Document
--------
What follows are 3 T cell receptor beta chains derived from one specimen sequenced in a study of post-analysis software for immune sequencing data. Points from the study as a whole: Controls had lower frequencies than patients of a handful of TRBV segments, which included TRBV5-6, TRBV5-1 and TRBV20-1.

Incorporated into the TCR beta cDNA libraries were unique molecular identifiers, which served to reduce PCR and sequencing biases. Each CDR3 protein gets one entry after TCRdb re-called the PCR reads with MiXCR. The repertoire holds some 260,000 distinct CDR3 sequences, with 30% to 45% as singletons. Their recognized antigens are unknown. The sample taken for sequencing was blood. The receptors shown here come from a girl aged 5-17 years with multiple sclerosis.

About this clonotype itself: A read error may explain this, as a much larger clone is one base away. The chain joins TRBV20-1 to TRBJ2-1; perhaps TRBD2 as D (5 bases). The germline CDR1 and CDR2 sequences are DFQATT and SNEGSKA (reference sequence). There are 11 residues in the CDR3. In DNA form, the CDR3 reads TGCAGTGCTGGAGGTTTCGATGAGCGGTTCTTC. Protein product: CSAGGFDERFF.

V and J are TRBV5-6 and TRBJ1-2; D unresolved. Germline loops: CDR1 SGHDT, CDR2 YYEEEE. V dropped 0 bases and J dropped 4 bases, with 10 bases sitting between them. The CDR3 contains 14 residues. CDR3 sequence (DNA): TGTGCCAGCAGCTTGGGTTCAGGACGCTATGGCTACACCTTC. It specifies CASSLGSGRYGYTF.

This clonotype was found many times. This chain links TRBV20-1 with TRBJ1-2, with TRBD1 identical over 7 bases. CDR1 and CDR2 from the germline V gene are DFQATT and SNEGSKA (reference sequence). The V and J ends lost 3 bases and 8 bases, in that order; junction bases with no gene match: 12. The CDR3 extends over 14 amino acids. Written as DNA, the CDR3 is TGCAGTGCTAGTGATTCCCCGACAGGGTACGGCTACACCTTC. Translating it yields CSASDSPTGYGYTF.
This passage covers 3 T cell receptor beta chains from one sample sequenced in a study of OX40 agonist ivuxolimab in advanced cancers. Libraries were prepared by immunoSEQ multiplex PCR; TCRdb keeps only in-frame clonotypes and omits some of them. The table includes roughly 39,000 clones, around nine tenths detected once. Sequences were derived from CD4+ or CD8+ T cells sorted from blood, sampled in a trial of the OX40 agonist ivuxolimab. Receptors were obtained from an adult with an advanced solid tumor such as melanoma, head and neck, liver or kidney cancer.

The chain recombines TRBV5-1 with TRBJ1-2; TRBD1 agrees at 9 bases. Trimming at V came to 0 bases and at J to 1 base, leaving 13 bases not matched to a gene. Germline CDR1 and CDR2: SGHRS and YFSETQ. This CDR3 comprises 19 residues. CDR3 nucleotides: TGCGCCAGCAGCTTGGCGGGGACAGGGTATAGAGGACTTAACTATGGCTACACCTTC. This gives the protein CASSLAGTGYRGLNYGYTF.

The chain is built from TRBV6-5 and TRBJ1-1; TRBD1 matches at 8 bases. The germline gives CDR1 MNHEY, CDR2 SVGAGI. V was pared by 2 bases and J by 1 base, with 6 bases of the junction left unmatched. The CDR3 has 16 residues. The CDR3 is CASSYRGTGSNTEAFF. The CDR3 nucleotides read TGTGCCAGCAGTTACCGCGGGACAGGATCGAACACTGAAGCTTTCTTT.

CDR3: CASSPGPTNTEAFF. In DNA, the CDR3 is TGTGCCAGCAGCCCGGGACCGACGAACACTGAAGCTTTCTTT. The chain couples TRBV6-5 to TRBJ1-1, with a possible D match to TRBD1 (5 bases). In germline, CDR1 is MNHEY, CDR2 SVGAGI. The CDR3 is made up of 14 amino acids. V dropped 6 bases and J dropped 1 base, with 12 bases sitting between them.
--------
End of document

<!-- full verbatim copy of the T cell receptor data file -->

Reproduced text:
What follows are 3 T cell receptor beta chains derived from one specimen sequenced in a study of post-analysis software for immune sequencing data. Points from the study as a whole: Controls had lower frequencies than patients of a handful of TRBV segments, which included TRBV5-6, TRBV5-1 and TRBV20-1.

Incorporated into the TCR beta cDNA libraries were unique molecular identifiers, which served to reduce PCR and sequencing biases. Each CDR3 protein gets one entry after TCRdb re-called the PCR reads with MiXCR. The repertoire holds some 260,000 distinct CDR3 sequences, with 30% to 45% as singletons. Their recognized antigens are unknown. The sample taken for sequencing was blood. The receptors shown here come from a girl aged 5-17 years with multiple sclerosis.

About this clonotype itself: A read error may explain this, as a much larger clone is one base away. The chain joins TRBV20-1 to TRBJ2-1; perhaps TRBD2 as D (5 bases). The germline CDR1 and CDR2 sequences are DFQATT and SNEGSKA (reference sequence). There are 11 residues in the CDR3. In DNA form, the CDR3 reads TGCAGTGCTGGAGGTTTCGATGAGCGGTTCTTC. Protein product: CSAGGFDERFF.

V and J are TRBV5-6 and TRBJ1-2; D unresolved. Germline loops: CDR1 SGHDT, CDR2 YYEEEE. V dropped 0 bases and J dropped 4 bases, with 10 bases sitting between them. The CDR3 contains 14 residues. CDR3 sequence (DNA): TGTGCCAGCAGCTTGGGTTCAGGACGCTATGGCTACACCTTC. It specifies CASSLGSGRYGYTF.

This clonotype was found many times. This chain links TRBV20-1 with TRBJ1-2, with TRBD1 identical over 7 bases. CDR1 and CDR2 from the germline V gene are DFQATT and SNEGSKA (reference sequence). The V and J ends lost 3 bases and 8 bases, in that order; junction bases with no gene match: 12. The CDR3 extends over 14 amino acids. Written as DNA, the CDR3 is TGCAGTGCTAGTGATTCCCCGACAGGGTACGGCTACACCTTC. Translating it yields CSASDSPTGYGYTF.
This passage covers 3 T cell receptor beta chains from one sample sequenced in a study of OX40 agonist ivuxolimab in advanced cancers. Libraries were prepared by immunoSEQ multiplex PCR; TCRdb keeps only in-frame clonotypes and omits some of them. The table includes roughly 39,000 clones, around nine tenths detected once. Sequences were derived from CD4+ or CD8+ T cells sorted from blood, sampled in a trial of the OX40 agonist ivuxolimab. Receptors were obtained from an adult with an advanced solid tumor such as melanoma, head and neck, liver or kidney cancer.

The chain recombines TRBV5-1 with TRBJ1-2; TRBD1 agrees at 9 bases. Trimming at V came to 0 bases and at J to 1 base, leaving 13 bases not matched to a gene. Germline CDR1 and CDR2: SGHRS and YFSETQ. This CDR3 comprises 19 residues. CDR3 nucleotides: TGCGCCAGCAGCTTGGCGGGGACAGGGTATAGAGGACTTAACTATGGCTACACCTTC. This gives the protein CASSLAGTGYRGLNYGYTF.

The chain is built from TRBV6-5 and TRBJ1-1; TRBD1 matches at 8 bases. The germline gives CDR1 MNHEY, CDR2 SVGAGI. V was pared by 2 bases and J by 1 base, with 6 bases of the junction left unmatched. The CDR3 has 16 residues. The CDR3 is CASSYRGTGSNTEAFF. The CDR3 nucleotides read TGTGCCAGCAGTTACCGCGGGACAGGATCGAACACTGAAGCTTTCTTT.

CDR3: CASSPGPTNTEAFF. In DNA, the CDR3 is TGTGCCAGCAGCCCGGGACCGACGAACACTGAAGCTTTCTTT. The chain couples TRBV6-5 to TRBJ1-1, with a possible D match to TRBD1 (5 bases). In germline, CDR1 is MNHEY, CDR2 SVGAGI. The CDR3 is made up of 14 amino acids. V dropped 6 bases and J dropped 1 base, with 12 bases sitting between them.